March 8, 2018 was International Women’s Day, with marches, protests and educational meetings held to highlight the inequalities and discrimination that women continue to suffer throughout the world.
Muslim women are one group who exemplify what it is to suffer that fate, being forced to wear the blue burqa, which conceals their fact and allows them only to see from the head piece.
Muslim conservatives such as members of the Iranian government, not to mention Muslim extremists, espouse the “belief” that women are their private property, to do with as they wish and the blue burqa is one way of controlling them.
But it is for the free world to denounce these governments and extremists for their oppressive treatment of women. It is for the free world to stand up and call for the ending of such governments and extremist forces, and to enshrine protections and equality for women where they are oppressed and without rights.
On Feb. 1, the Globe and Mail published a Reuters’ story by Heba Kanso about women in Iran, many of whom were arrested for defiantly holding up their hijabs in protest.
Bravo to those women who possibly risked their lives as well as their freedom to openly defy the conservative Iranian government.
In recent months, the Iranian government has complained about “outsiders” using social media to cause protests and uprisings against the state. Well, if that’s the case, too bad. Your desire to preserve your absolute power and control over every citizen is long past and change for the better is in order.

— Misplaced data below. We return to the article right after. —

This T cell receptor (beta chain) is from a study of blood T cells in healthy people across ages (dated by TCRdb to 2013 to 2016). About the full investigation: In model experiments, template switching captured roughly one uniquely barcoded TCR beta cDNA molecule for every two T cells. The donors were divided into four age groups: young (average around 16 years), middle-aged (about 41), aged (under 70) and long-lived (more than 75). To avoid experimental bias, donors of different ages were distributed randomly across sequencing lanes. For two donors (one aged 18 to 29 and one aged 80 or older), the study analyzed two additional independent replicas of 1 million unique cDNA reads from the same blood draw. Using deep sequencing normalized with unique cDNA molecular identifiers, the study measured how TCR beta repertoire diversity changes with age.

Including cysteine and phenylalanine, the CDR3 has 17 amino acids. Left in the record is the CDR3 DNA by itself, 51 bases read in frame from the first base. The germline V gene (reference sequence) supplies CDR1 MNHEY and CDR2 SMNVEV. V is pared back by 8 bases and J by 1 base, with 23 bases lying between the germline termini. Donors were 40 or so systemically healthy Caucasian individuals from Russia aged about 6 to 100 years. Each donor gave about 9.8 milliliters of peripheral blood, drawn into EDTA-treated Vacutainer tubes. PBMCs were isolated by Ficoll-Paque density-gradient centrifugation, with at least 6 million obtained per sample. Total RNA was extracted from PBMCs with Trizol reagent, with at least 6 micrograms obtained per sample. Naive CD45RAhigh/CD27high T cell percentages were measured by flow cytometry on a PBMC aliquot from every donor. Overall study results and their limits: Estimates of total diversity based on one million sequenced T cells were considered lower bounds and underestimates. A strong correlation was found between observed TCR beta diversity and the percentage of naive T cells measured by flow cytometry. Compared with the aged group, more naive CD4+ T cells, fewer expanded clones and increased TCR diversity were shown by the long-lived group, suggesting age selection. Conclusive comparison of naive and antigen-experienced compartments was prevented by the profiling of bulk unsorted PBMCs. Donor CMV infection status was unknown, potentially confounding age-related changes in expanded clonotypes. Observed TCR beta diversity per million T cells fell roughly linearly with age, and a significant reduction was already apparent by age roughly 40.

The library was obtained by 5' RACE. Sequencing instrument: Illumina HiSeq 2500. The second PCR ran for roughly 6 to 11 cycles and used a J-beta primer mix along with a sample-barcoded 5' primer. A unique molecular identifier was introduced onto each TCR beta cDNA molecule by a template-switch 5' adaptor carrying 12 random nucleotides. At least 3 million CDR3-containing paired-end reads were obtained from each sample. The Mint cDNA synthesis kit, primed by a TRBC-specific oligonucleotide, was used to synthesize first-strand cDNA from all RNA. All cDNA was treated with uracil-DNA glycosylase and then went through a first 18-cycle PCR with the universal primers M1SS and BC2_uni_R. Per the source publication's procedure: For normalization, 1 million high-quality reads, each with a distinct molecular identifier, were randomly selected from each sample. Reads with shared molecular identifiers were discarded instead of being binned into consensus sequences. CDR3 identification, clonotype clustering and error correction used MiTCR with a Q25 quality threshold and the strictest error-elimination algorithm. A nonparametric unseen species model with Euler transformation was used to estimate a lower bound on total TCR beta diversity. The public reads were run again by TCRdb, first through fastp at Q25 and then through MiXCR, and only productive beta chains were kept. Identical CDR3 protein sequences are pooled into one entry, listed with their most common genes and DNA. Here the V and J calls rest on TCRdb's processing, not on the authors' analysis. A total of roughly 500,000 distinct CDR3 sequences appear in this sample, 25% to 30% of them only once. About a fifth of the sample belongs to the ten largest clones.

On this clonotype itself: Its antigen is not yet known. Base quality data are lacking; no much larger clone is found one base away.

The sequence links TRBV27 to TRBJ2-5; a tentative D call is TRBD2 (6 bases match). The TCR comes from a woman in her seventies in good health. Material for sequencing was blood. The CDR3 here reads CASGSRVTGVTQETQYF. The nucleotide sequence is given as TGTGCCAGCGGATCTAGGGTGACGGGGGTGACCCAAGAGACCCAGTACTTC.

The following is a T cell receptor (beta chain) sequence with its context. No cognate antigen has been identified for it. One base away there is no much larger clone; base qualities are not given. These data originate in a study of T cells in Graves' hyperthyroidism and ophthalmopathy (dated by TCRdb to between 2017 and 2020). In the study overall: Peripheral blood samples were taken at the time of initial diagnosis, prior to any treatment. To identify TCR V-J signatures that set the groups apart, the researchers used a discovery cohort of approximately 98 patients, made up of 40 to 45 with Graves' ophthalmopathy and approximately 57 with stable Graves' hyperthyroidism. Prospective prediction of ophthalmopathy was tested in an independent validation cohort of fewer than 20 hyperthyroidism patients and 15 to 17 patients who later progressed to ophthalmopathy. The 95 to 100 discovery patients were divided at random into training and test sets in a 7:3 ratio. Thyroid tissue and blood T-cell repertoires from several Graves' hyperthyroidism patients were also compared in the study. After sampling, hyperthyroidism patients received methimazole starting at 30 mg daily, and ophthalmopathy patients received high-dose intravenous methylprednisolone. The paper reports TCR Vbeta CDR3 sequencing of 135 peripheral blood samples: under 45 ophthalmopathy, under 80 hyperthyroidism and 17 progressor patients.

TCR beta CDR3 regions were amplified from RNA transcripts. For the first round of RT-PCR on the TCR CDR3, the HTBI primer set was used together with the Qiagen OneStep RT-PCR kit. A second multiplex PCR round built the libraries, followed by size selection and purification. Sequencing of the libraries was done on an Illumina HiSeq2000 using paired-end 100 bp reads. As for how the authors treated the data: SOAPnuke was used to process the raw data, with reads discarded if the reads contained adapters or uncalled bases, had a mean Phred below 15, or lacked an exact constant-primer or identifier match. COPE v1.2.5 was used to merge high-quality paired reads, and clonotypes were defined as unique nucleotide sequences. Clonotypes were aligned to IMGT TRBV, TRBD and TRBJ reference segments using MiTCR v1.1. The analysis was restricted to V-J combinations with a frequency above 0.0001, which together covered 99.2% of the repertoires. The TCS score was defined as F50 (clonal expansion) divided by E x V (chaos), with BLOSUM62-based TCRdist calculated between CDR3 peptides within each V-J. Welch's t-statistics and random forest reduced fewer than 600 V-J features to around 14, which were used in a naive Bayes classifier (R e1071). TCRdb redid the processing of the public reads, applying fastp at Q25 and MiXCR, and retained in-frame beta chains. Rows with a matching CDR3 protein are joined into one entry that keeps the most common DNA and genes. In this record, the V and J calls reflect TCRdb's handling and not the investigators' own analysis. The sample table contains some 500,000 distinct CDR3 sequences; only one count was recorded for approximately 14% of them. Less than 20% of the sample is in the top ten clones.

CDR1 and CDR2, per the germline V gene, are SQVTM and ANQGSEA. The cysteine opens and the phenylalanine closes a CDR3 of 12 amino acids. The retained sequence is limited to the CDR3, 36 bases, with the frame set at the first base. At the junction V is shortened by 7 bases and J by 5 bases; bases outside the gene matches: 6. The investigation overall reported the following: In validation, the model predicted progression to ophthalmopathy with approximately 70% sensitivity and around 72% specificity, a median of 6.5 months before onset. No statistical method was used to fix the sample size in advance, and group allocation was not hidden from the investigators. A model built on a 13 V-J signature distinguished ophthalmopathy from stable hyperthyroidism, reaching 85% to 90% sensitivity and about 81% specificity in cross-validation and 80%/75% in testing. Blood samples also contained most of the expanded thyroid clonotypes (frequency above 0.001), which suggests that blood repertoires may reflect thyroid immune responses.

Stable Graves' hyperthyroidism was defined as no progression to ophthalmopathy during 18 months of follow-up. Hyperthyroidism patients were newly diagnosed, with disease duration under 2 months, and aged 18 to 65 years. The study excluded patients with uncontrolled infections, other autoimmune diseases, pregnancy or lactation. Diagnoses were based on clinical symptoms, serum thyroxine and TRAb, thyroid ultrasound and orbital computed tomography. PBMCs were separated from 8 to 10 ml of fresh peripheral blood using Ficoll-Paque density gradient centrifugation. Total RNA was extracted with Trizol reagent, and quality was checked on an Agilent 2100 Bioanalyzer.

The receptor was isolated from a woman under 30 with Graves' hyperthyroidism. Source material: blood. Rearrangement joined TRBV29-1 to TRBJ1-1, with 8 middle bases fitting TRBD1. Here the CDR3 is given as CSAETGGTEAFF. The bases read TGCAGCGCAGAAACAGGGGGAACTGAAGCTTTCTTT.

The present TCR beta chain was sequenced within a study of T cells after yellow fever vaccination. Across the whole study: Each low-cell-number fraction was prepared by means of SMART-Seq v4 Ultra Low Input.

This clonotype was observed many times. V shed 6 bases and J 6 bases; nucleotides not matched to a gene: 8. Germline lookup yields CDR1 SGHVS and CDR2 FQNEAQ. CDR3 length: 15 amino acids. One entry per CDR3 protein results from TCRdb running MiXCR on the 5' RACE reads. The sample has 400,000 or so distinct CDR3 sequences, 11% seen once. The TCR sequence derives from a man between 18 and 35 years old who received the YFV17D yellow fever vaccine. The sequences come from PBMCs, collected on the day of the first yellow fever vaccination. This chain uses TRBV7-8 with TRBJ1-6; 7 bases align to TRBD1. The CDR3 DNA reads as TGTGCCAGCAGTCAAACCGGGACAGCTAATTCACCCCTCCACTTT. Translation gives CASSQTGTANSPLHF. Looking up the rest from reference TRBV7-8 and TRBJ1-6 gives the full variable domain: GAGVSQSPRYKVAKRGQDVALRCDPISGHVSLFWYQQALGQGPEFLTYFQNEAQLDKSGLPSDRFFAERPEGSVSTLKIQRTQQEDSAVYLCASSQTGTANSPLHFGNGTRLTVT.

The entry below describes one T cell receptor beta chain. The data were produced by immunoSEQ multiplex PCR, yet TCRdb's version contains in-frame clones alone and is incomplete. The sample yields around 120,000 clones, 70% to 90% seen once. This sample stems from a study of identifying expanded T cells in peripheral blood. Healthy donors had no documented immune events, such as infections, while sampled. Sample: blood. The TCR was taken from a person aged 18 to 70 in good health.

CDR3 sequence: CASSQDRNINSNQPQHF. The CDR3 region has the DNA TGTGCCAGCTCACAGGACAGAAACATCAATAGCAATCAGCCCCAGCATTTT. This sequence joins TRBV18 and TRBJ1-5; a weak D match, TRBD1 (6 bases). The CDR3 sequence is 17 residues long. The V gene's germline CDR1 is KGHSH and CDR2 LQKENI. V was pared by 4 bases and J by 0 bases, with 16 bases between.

Boko Haram, also known as Islamic State in West Africa, is another example of women not being granted equal rights.
As per a Wikipedia.org article, In 2014, Boko Haram kidnapped 276 schoolgirls in Chibok, Nigeria, although 57 of them later escaped their captors.
At the international level, Boko Haram has been condemned for its actions and there’s been much activism to highlight the plight of those under its heel. Check out #BringBackOurGirls on Twitter as one source.
Fortunately, there are champions of women’s rights in the Third World, including Malala Yousafzai, a Pakistani activist for female education.
The 15-year-old Yousafzai was nearly murdered by the Taliban for her activism. But through media attention, she acquired international fame for her outspokenness for female education. She won the Nobel Peace Prize and was made an honourary Canadian citizen in 2017.
The issue of women’s rights and freedom from oppression are found in popular culture, too. In 2017’s ‘Guardians of the Galaxy Vol. 2’, Gamora (played by Zoe Saldana) and Nebula (Karen Gillar) share a moment in which they discuss their concerns over Thanos (their father) and that he’s a danger to all other women.
As they part, Nebula offers a stern expression regarding what she intends to do about him.
So, as International Women’s Day has come and gone, we are reminded that the fight for women’s rights and equality continue throughout the world.
It’s our cause – our imperative – in the free democractic nations of the world is to continue advocating for change where oppression continues.